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ble composition, might, when regarded as an educational agent, be found, in some particulars, perchance in every important particular, utterly inappropriate. With what success the author has executed this part of his design, is left to the judgment of those experienced in the business of education.

In that part of the work devoted to a formal course of instruction in the principles of Rhetorical Reading, will be found, it is believed, whatever aid written rules can give, on a subject like this. Much, however, as is universally confessed, must, after all, be left to the voice, the taste, and the manner of the living in. structor.

In explanatory notes, sometimes at the head of an exercise, sometimes at the bottom of the page, the pupil will often find things explained, which are necessary to be known, in order to a full understanding of what is required to be read. This feature of the work is simply an application, so far as seemed desirable, of the author's well-known plan of explanation, adopted in the other members of the series.

If these few prefatory words convey some general idea of the plan and purpose of the work, their object is sufficiently accomplished. A more thorough acquaintance with the nature of its claims to usefulness, as a text-book, can be derived only from a careful examination of its contents, and a fair trial in the school

That it will bear both these tests, is the cherished hope of the author—a hope founded upon the experience of many years in the actual business of teaching, many interchanges of thought with the most eminent educators, added to a wide, varied, and careful observation in all classes of schools.

That it may, therefore, serve to aid in developing and training the powers of the voice--in securing the charms of a graceful and effoctive delivery,-in instilling noble and elevated sentiments,-in imparting a taste for those refined pleasures that grow out of a just appreciation of what is sublime and beautiful in thought, chaste and elegant in expression,--that it may, in fine, prove a worthy auxiliary in that sort of educational discipline. that makes THE TRUE LADY, is the confident expectation with which it is submitted to those, for whose use it has been especially prepared. New York, April, 1853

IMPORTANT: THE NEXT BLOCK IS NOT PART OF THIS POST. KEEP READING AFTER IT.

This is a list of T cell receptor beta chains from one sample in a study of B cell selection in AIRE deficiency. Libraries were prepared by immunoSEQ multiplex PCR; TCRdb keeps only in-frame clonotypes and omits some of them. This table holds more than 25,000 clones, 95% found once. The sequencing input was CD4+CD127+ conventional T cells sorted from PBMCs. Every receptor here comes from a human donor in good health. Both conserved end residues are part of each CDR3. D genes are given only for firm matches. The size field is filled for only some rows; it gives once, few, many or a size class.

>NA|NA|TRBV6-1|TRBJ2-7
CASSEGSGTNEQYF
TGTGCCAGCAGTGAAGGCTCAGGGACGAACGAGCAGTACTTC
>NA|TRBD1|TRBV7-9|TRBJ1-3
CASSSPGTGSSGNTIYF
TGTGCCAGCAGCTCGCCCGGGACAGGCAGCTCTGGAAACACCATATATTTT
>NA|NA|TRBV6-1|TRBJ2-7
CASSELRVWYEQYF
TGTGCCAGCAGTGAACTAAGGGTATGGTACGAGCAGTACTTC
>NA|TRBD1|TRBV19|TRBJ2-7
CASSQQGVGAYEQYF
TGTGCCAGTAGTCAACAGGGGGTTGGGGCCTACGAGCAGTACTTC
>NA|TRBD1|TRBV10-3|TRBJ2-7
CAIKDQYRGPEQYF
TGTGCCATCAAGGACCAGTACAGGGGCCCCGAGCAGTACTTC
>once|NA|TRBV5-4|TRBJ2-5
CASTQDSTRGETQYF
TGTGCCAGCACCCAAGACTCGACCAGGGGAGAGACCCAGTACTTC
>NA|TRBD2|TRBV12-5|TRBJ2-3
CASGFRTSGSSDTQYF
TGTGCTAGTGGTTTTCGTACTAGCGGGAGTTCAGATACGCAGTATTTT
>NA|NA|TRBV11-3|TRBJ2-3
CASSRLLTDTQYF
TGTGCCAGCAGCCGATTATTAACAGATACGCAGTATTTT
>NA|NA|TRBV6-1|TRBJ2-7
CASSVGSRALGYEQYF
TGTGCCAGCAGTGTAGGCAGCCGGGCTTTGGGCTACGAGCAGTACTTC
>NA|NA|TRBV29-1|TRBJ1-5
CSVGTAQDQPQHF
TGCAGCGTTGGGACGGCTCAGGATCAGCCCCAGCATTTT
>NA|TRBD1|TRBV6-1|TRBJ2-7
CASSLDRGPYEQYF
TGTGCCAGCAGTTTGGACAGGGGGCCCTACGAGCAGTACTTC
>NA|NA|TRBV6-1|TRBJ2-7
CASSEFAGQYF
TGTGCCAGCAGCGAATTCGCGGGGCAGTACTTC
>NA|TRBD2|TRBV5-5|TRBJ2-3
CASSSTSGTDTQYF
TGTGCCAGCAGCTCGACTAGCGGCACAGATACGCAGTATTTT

1. The Sense of Beauty...

William Elery Channing, 45

2. The Spirit of Beauty.

..Rufus Dawes, 47

3. Sabinus and Olinda......

Oliver Goldsmith, 48

4. The Proper Education for Females... Hannah More, 52

5. I Love to Live, and I Live to Love..


6. Life is Sweet...,


7. Common People..

.T. S. Arthur, 59

8. The Seen and the Unseen...

.Ephraim Peabody, 62

9. No Concealment..

.L. H. Sigourney, 67

10. The Two Weavers.

.Hannah More, 68

11. Beauty of the Morning..

....Hervey, 70

12. The True Dignity of Labor.

William Howitt, 72

13. The Laborer....

William D. Gallagher, 77

14. Action always Healthful...

Cowper, 78

15. An Eastern Apologue..


16. Live not to Yourself..

.Rev. John Todd, 83

17. The Wants of Man.

.John Quincy Adams, 85

18. The Suliote Mother.

Mrs. Hemans, 88

19. The Valleys of Lebanon...

..Lamartine, 90

20. Ruins of Copan and Palenque..

..John L. Stephens, 92

21. The Old Clock on the Stairs..

.Henry W. Longfellow, 95

22. Forgive and Forget..

.M. Farquhar Tupper, 97

23. Bitter Words....


24 Flowers..

Henry Ward Beecher, 100

25. Domestic Life...

Vicesimus Knox, 104

26. Scene from William Tell.

James Sheridan Knowles, 107

27. The Indian Lament. .....

Henry R. Schoolcraft, 111

28. Uncle Abel and Little Edward. .Harriet Beecher Stowe, 113

29. Dignity of Human Nature.

...Addison, 119

30. Pride of Ancestry...

...Daniel Webster, 121

31. Nature's Nobility.

... Rev. George Aspinwall, 123

32. Bendemeer's Stream.......

.Thomas Moore 124

33. Arachne and Melissa.

.Harris, 125

34. Nature to the Eye of a Christian..

.Alison, 128

35. The Virtuous Woman..

..Proverbs, 130

36. The Boy and his Angel.

Caroline M. Sarger, 132



37. The Life-Voyage.